What We Can Learn From Kids About Customer Service

Fri Dec 16, 2016

Rachel Cagle

In his article, “Customer Experience Through the Eyes of a Child,” Jeremy Watkin enlightens kidstrainreaders with his realization that you can learn lessons about customer service every day from your kids. Here are a few things he learned on an early morning jog with his two year-old:

  1. Experience

It’s not enough to talk about what you can do for your clients or what you have done for your other clients in the past. Customer experience has everything to do with action, not so much words. Take action to show clients the customer experience you promised. Reach out to them, respond to feedback, fix problems, show that you back up what you say and you’ll be off to a good start.

  1. Learn

Chances are, you won’t know everything there is to know about your client when you make that first sale. It’s just as likely that client’s needs will change as time goes on. You have to be proactive in learning about your clients and their needs to keep up with how you can be of the most use to them and have the best kind of business relationship. Continue to get to know your clients over time, and it will not only open up more opportunities for great customer service, but it will also alert you to future sales opportunities.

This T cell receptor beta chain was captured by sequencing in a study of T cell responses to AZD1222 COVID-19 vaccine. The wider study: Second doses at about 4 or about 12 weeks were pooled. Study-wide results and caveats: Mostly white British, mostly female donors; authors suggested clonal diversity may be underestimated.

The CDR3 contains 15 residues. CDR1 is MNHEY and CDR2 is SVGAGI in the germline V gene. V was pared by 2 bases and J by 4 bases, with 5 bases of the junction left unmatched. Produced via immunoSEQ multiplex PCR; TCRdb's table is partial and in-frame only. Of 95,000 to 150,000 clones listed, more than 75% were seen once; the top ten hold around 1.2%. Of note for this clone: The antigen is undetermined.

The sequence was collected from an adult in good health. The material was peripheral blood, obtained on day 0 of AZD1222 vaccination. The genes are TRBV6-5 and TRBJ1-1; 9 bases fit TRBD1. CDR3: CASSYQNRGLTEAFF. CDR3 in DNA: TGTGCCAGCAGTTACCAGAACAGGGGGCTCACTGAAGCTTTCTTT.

1. Anticipate

Every business relationship has its obstacles. What makes a salesperson truly impressive isn’t just how you handle a problem when one arises, it’s how you can anticipate one and prevent it from happening. The experiences you gather from past client problems can alert you to potential hazards with other clients. So, make sure you’re learning from every negative experience. It’s often the best way to retain the lesson to memory so that you can identify it somewhere else.

  1. Plan

No matter how thoroughly you think you’ve planned everything out, things are still bound to go wrong every once in a while. When that happens, you can’t sit there stunned wondering how, after all your experience we discussed in the last point, something slipped past you. You need to take control of a problem as soon as it happens. You shouldn’t just learn to anticipate problems your clients may have, you should develop a plan to resolve as many problems as you can. That way, when you see a similar one taking place with a different client, you’ll be prepared and know exactly how to nip it in the bud.

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About Rachel Cagle

Rachel is a Brand Research Specialist at SalesFuel. She holds a Bachelors in English from The Ohio State University. She specializes in major accounts research for AdMall.

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